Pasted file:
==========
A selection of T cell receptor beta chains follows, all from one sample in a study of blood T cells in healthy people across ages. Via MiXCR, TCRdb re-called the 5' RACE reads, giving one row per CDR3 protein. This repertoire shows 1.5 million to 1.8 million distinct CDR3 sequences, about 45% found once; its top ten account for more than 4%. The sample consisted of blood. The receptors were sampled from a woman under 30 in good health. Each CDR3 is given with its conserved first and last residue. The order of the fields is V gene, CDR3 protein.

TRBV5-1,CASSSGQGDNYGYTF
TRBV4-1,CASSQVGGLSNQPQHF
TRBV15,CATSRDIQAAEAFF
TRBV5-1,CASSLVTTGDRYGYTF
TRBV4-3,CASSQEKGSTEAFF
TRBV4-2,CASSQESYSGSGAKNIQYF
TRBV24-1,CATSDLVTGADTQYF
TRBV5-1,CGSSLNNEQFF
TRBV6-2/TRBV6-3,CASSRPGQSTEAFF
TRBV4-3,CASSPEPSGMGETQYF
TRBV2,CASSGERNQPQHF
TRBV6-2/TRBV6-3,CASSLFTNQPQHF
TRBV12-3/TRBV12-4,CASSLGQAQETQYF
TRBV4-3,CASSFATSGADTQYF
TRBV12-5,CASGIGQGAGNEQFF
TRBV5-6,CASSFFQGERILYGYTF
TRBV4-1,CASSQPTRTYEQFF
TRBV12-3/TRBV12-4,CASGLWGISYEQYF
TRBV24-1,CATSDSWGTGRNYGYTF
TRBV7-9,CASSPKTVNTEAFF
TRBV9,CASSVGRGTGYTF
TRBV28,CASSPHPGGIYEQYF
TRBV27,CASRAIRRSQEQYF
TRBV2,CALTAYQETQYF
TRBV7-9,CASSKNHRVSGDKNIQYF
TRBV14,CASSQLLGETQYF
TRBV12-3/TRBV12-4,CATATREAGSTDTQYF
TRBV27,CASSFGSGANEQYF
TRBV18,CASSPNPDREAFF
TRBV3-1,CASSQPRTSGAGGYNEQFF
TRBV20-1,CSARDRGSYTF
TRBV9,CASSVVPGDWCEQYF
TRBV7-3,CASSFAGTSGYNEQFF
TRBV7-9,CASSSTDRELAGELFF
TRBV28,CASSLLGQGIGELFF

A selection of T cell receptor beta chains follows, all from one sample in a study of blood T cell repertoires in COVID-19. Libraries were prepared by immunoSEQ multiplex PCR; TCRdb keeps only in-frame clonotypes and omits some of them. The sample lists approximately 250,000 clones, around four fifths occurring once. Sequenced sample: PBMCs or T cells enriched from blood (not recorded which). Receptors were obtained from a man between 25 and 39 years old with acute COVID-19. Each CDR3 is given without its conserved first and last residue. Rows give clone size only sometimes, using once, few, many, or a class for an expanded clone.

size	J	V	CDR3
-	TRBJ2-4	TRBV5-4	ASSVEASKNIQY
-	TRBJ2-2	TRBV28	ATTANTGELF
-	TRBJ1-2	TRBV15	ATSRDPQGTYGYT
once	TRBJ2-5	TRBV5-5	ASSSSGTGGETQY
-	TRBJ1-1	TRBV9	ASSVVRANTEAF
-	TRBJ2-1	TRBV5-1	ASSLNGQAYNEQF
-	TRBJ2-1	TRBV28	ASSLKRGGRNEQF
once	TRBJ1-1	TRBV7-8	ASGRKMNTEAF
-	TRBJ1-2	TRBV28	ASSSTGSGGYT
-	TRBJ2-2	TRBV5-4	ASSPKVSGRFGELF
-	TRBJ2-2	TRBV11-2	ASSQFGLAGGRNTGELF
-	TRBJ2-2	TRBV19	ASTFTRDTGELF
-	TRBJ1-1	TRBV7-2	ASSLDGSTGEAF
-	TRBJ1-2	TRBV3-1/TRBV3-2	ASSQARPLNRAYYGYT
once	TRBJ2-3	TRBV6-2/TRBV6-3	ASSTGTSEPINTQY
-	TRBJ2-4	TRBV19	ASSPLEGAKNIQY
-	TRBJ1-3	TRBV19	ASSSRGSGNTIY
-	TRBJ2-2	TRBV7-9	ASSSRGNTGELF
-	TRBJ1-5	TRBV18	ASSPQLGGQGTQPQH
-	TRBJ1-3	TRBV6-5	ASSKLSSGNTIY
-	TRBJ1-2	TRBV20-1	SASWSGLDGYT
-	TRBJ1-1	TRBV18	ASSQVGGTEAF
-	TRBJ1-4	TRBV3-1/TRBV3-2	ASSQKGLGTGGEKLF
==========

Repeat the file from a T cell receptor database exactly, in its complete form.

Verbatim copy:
A selection of T cell receptor beta chains follows, all from one sample in a study of blood T cells in healthy people across ages. Via MiXCR, TCRdb re-called the 5' RACE reads, giving one row per CDR3 protein. This repertoire shows 1.5 million to 1.8 million distinct CDR3 sequences, about 45% found once; its top ten account for more than 4%. The sample consisted of blood. The receptors were sampled from a woman under 30 in good health. Each CDR3 is given with its conserved first and last residue. The order of the fields is V gene, CDR3 protein.

TRBV5-1,CASSSGQGDNYGYTF
TRBV4-1,CASSQVGGLSNQPQHF
TRBV15,CATSRDIQAAEAFF
TRBV5-1,CASSLVTTGDRYGYTF
TRBV4-3,CASSQEKGSTEAFF
TRBV4-2,CASSQESYSGSGAKNIQYF
TRBV24-1,CATSDLVTGADTQYF
TRBV5-1,CGSSLNNEQFF
TRBV6-2/TRBV6-3,CASSRPGQSTEAFF
TRBV4-3,CASSPEPSGMGETQYF
TRBV2,CASSGERNQPQHF
TRBV6-2/TRBV6-3,CASSLFTNQPQHF
TRBV12-3/TRBV12-4,CASSLGQAQETQYF
TRBV4-3,CASSFATSGADTQYF
TRBV12-5,CASGIGQGAGNEQFF
TRBV5-6,CASSFFQGERILYGYTF
TRBV4-1,CASSQPTRTYEQFF
TRBV12-3/TRBV12-4,CASGLWGISYEQYF
TRBV24-1,CATSDSWGTGRNYGYTF
TRBV7-9,CASSPKTVNTEAFF
TRBV9,CASSVGRGTGYTF
TRBV28,CASSPHPGGIYEQYF
TRBV27,CASRAIRRSQEQYF
TRBV2,CALTAYQETQYF
TRBV7-9,CASSKNHRVSGDKNIQYF
TRBV14,CASSQLLGETQYF
TRBV12-3/TRBV12-4,CATATREAGSTDTQYF
TRBV27,CASSFGSGANEQYF
TRBV18,CASSPNPDREAFF
TRBV3-1,CASSQPRTSGAGGYNEQFF
TRBV20-1,CSARDRGSYTF
TRBV9,CASSVVPGDWCEQYF
TRBV7-3,CASSFAGTSGYNEQFF
TRBV7-9,CASSSTDRELAGELFF
TRBV28,CASSLLGQGIGELFF

A selection of T cell receptor beta chains follows, all from one sample in a study of blood T cell repertoires in COVID-19. Libraries were prepared by immunoSEQ multiplex PCR; TCRdb keeps only in-frame clonotypes and omits some of them. The sample lists approximately 250,000 clones, around four fifths occurring once. Sequenced sample: PBMCs or T cells enriched from blood (not recorded which). Receptors were obtained from a man between 25 and 39 years old with acute COVID-19. Each CDR3 is given without its conserved first and last residue. Rows give clone size only sometimes, using once, few, many, or a class for an expanded clone.

size	J	V	CDR3
-	TRBJ2-4	TRBV5-4	ASSVEASKNIQY
-	TRBJ2-2	TRBV28	ATTANTGELF
-	TRBJ1-2	TRBV15	ATSRDPQGTYGYT
once	TRBJ2-5	TRBV5-5	ASSSSGTGGETQY
-	TRBJ1-1	TRBV9	ASSVVRANTEAF
-	TRBJ2-1	TRBV5-1	ASSLNGQAYNEQF
-	TRBJ2-1	TRBV28	ASSLKRGGRNEQF
once	TRBJ1-1	TRBV7-8	ASGRKMNTEAF
-	TRBJ1-2	TRBV28	ASSSTGSGGYT
-	TRBJ2-2	TRBV5-4	ASSPKVSGRFGELF
-	TRBJ2-2	TRBV11-2	ASSQFGLAGGRNTGELF
-	TRBJ2-2	TRBV19	ASTFTRDTGELF
-	TRBJ1-1	TRBV7-2	ASSLDGSTGEAF
-	TRBJ1-2	TRBV3-1/TRBV3-2	ASSQARPLNRAYYGYT
once	TRBJ2-3	TRBV6-2/TRBV6-3	ASSTGTSEPINTQY
-	TRBJ2-4	TRBV19	ASSPLEGAKNIQY
-	TRBJ1-3	TRBV19	ASSSRGSGNTIY
-	TRBJ2-2	TRBV7-9	ASSSRGNTGELF
-	TRBJ1-5	TRBV18	ASSPQLGGQGTQPQH
-	TRBJ1-3	TRBV6-5	ASSKLSSGNTIY
-	TRBJ1-2	TRBV20-1	SASWSGLDGYT
-	TRBJ1-1	TRBV18	ASSQVGGTEAF
-	TRBJ1-4	TRBV3-1/TRBV3-2	ASSQKGLGTGGEKLF